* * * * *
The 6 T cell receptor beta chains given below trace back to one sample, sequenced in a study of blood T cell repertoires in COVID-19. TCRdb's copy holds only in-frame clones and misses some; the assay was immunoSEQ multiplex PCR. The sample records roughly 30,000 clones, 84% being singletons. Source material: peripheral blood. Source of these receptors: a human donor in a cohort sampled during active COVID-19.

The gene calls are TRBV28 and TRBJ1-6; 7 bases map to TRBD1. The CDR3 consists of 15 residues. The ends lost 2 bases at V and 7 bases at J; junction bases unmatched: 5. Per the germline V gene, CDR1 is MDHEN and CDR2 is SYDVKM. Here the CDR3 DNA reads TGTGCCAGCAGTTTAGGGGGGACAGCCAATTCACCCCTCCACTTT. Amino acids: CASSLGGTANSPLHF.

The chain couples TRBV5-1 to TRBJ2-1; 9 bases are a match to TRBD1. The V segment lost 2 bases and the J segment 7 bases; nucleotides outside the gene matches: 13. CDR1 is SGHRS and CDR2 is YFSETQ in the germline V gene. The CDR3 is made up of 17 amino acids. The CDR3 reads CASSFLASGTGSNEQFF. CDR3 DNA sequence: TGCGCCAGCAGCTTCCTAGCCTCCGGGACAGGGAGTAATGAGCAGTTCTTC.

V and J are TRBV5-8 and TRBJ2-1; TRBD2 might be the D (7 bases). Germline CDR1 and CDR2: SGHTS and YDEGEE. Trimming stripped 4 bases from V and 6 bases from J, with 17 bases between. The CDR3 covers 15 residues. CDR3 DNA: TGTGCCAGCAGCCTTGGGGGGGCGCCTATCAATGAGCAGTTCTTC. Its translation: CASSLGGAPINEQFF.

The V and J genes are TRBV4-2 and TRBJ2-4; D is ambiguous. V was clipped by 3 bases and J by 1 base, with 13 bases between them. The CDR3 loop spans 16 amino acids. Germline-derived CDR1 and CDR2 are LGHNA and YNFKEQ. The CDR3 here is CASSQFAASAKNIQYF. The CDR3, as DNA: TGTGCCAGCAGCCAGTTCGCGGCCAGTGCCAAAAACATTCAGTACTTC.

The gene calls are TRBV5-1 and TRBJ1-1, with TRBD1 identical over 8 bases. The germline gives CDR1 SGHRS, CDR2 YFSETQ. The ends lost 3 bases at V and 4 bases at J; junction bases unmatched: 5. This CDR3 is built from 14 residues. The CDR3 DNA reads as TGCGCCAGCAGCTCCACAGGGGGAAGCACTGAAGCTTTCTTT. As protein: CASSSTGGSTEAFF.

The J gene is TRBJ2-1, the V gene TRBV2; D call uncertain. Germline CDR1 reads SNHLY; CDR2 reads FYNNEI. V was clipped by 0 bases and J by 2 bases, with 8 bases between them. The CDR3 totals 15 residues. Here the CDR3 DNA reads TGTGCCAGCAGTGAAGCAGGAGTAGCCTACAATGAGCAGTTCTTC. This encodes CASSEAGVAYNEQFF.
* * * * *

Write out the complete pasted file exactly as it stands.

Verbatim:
The 6 T cell receptor beta chains given below trace back to one sample, sequenced in a study of blood T cell repertoires in COVID-19. TCRdb's copy holds only in-frame clones and misses some; the assay was immunoSEQ multiplex PCR. The sample records roughly 30,000 clones, 84% being singletons. Source material: peripheral blood. Source of these receptors: a human donor in a cohort sampled during active COVID-19.

The gene calls are TRBV28 and TRBJ1-6; 7 bases map to TRBD1. The CDR3 consists of 15 residues. The ends lost 2 bases at V and 7 bases at J; junction bases unmatched: 5. Per the germline V gene, CDR1 is MDHEN and CDR2 is SYDVKM. Here the CDR3 DNA reads TGTGCCAGCAGTTTAGGGGGGACAGCCAATTCACCCCTCCACTTT. Amino acids: CASSLGGTANSPLHF.

The chain couples TRBV5-1 to TRBJ2-1; 9 bases are a match to TRBD1. The V segment lost 2 bases and the J segment 7 bases; nucleotides outside the gene matches: 13. CDR1 is SGHRS and CDR2 is YFSETQ in the germline V gene. The CDR3 is made up of 17 amino acids. The CDR3 reads CASSFLASGTGSNEQFF. CDR3 DNA sequence: TGCGCCAGCAGCTTCCTAGCCTCCGGGACAGGGAGTAATGAGCAGTTCTTC.

V and J are TRBV5-8 and TRBJ2-1; TRBD2 might be the D (7 bases). Germline CDR1 and CDR2: SGHTS and YDEGEE. Trimming stripped 4 bases from V and 6 bases from J, with 17 bases between. The CDR3 covers 15 residues. CDR3 DNA: TGTGCCAGCAGCCTTGGGGGGGCGCCTATCAATGAGCAGTTCTTC. Its translation: CASSLGGAPINEQFF.

The V and J genes are TRBV4-2 and TRBJ2-4; D is ambiguous. V was clipped by 3 bases and J by 1 base, with 13 bases between them. The CDR3 loop spans 16 amino acids. Germline-derived CDR1 and CDR2 are LGHNA and YNFKEQ. The CDR3 here is CASSQFAASAKNIQYF. The CDR3, as DNA: TGTGCCAGCAGCCAGTTCGCGGCCAGTGCCAAAAACATTCAGTACTTC.

The gene calls are TRBV5-1 and TRBJ1-1, with TRBD1 identical over 8 bases. The germline gives CDR1 SGHRS, CDR2 YFSETQ. The ends lost 3 bases at V and 4 bases at J; junction bases unmatched: 5. This CDR3 is built from 14 residues. The CDR3 DNA reads as TGCGCCAGCAGCTCCACAGGGGGAAGCACTGAAGCTTTCTTT. As protein: CASSSTGGSTEAFF.

The J gene is TRBJ2-1, the V gene TRBV2; D call uncertain. Germline CDR1 reads SNHLY; CDR2 reads FYNNEI. V was clipped by 0 bases and J by 2 bases, with 8 bases between them. The CDR3 totals 15 residues. Here the CDR3 DNA reads TGTGCCAGCAGTGAAGCAGGAGTAGCCTACAATGAGCAGTTCTTC. This encodes CASSEAGVAYNEQFF.